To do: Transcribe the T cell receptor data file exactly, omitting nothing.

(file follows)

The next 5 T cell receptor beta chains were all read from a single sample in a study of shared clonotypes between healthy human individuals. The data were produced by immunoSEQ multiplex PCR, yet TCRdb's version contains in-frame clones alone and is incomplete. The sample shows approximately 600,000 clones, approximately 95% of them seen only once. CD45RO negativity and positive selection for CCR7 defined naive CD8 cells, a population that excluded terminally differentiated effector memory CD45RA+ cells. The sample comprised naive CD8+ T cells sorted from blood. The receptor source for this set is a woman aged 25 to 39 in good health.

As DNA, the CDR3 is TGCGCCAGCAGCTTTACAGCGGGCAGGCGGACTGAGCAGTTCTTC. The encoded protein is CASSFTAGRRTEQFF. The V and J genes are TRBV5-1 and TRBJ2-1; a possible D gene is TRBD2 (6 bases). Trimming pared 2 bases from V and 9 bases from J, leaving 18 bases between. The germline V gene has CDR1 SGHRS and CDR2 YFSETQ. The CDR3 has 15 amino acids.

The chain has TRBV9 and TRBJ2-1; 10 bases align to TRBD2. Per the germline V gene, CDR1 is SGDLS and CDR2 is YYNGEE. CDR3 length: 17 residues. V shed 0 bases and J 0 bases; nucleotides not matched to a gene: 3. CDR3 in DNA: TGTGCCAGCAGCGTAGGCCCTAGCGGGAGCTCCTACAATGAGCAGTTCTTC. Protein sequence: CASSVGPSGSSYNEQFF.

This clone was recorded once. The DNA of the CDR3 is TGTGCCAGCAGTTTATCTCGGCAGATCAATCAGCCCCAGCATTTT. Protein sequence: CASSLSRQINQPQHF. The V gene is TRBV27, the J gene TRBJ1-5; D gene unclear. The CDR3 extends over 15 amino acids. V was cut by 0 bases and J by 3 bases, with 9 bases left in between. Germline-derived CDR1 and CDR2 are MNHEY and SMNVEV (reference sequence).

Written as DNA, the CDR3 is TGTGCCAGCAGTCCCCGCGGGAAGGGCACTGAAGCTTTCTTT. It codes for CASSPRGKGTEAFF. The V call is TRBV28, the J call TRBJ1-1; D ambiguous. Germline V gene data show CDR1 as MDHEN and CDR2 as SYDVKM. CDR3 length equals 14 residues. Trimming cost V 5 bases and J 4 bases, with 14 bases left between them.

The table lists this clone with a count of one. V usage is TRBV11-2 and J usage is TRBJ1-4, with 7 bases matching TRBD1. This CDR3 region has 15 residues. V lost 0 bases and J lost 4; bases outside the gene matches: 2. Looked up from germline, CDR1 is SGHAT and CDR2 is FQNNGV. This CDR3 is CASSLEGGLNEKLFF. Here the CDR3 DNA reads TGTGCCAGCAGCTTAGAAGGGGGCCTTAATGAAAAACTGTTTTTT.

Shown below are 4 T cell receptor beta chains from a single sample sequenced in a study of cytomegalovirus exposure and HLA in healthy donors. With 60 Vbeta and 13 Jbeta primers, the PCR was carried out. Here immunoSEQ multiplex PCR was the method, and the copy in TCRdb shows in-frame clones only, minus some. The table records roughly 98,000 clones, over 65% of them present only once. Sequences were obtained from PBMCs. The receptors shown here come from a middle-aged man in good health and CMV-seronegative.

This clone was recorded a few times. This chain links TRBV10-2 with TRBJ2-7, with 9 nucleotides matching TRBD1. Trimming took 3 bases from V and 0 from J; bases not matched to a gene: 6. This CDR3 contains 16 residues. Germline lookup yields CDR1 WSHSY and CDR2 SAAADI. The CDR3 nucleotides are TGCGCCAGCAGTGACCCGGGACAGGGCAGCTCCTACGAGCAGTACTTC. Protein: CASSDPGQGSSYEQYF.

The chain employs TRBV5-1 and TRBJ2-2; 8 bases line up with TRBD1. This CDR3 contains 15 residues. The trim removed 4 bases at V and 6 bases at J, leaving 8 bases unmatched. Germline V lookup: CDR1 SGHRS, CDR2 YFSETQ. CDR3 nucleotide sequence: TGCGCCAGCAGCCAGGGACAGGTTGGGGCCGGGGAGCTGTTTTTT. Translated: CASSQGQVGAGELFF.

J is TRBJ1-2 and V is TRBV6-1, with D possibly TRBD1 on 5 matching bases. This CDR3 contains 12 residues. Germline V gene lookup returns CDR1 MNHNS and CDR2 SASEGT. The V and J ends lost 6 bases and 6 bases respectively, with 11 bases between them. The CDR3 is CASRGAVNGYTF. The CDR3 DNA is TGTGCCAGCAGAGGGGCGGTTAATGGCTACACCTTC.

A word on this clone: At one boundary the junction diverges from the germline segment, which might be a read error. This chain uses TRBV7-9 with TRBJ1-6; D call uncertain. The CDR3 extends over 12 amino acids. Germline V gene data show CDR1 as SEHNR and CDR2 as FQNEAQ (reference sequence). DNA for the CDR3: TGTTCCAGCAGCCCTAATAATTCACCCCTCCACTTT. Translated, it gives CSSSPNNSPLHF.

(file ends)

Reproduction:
The next 5 T cell receptor beta chains were all read from a single sample in a study of shared clonotypes between healthy human individuals. The data were produced by immunoSEQ multiplex PCR, yet TCRdb's version contains in-frame clones alone and is incomplete. The sample shows approximately 600,000 clones, approximately 95% of them seen only once. CD45RO negativity and positive selection for CCR7 defined naive CD8 cells, a population that excluded terminally differentiated effector memory CD45RA+ cells. The sample comprised naive CD8+ T cells sorted from blood. The receptor source for this set is a woman aged 25 to 39 in good health.

As DNA, the CDR3 is TGCGCCAGCAGCTTTACAGCGGGCAGGCGGACTGAGCAGTTCTTC. The encoded protein is CASSFTAGRRTEQFF. The V and J genes are TRBV5-1 and TRBJ2-1; a possible D gene is TRBD2 (6 bases). Trimming pared 2 bases from V and 9 bases from J, leaving 18 bases between. The germline V gene has CDR1 SGHRS and CDR2 YFSETQ. The CDR3 has 15 amino acids.

The chain has TRBV9 and TRBJ2-1; 10 bases align to TRBD2. Per the germline V gene, CDR1 is SGDLS and CDR2 is YYNGEE. CDR3 length: 17 residues. V shed 0 bases and J 0 bases; nucleotides not matched to a gene: 3. CDR3 in DNA: TGTGCCAGCAGCGTAGGCCCTAGCGGGAGCTCCTACAATGAGCAGTTCTTC. Protein sequence: CASSVGPSGSSYNEQFF.

This clone was recorded once. The DNA of the CDR3 is TGTGCCAGCAGTTTATCTCGGCAGATCAATCAGCCCCAGCATTTT. Protein sequence: CASSLSRQINQPQHF. The V gene is TRBV27, the J gene TRBJ1-5; D gene unclear. The CDR3 extends over 15 amino acids. V was cut by 0 bases and J by 3 bases, with 9 bases left in between. Germline-derived CDR1 and CDR2 are MNHEY and SMNVEV (reference sequence).

Written as DNA, the CDR3 is TGTGCCAGCAGTCCCCGCGGGAAGGGCACTGAAGCTTTCTTT. It codes for CASSPRGKGTEAFF. The V call is TRBV28, the J call TRBJ1-1; D ambiguous. Germline V gene data show CDR1 as MDHEN and CDR2 as SYDVKM. CDR3 length equals 14 residues. Trimming cost V 5 bases and J 4 bases, with 14 bases left between them.

The table lists this clone with a count of one. V usage is TRBV11-2 and J usage is TRBJ1-4, with 7 bases matching TRBD1. This CDR3 region has 15 residues. V lost 0 bases and J lost 4; bases outside the gene matches: 2. Looked up from germline, CDR1 is SGHAT and CDR2 is FQNNGV. This CDR3 is CASSLEGGLNEKLFF. Here the CDR3 DNA reads TGTGCCAGCAGCTTAGAAGGGGGCCTTAATGAAAAACTGTTTTTT.

Shown below are 4 T cell receptor beta chains from a single sample sequenced in a study of cytomegalovirus exposure and HLA in healthy donors. With 60 Vbeta and 13 Jbeta primers, the PCR was carried out. Here immunoSEQ multiplex PCR was the method, and the copy in TCRdb shows in-frame clones only, minus some. The table records roughly 98,000 clones, over 65% of them present only once. Sequences were obtained from PBMCs. The receptors shown here come from a middle-aged man in good health and CMV-seronegative.

This clone was recorded a few times. This chain links TRBV10-2 with TRBJ2-7, with 9 nucleotides matching TRBD1. Trimming took 3 bases from V and 0 from J; bases not matched to a gene: 6. This CDR3 contains 16 residues. Germline lookup yields CDR1 WSHSY and CDR2 SAAADI. The CDR3 nucleotides are TGCGCCAGCAGTGACCCGGGACAGGGCAGCTCCTACGAGCAGTACTTC. Protein: CASSDPGQGSSYEQYF.

The chain employs TRBV5-1 and TRBJ2-2; 8 bases line up with TRBD1. This CDR3 contains 15 residues. The trim removed 4 bases at V and 6 bases at J, leaving 8 bases unmatched. Germline V lookup: CDR1 SGHRS, CDR2 YFSETQ. CDR3 nucleotide sequence: TGCGCCAGCAGCCAGGGACAGGTTGGGGCCGGGGAGCTGTTTTTT. Translated: CASSQGQVGAGELFF.

J is TRBJ1-2 and V is TRBV6-1, with D possibly TRBD1 on 5 matching bases. This CDR3 contains 12 residues. Germline V gene lookup returns CDR1 MNHNS and CDR2 SASEGT. The V and J ends lost 6 bases and 6 bases respectively, with 11 bases between them. The CDR3 is CASRGAVNGYTF. The CDR3 DNA is TGTGCCAGCAGAGGGGCGGTTAATGGCTACACCTTC.

A word on this clone: At one boundary the junction diverges from the germline segment, which might be a read error. This chain uses TRBV7-9 with TRBJ1-6; D call uncertain. The CDR3 extends over 12 amino acids. Germline V gene data show CDR1 as SEHNR and CDR2 as FQNEAQ (reference sequence). DNA for the CDR3: TGTTCCAGCAGCCCTAATAATTCACCCCTCCACTTT. Translated, it gives CSSSPNNSPLHF.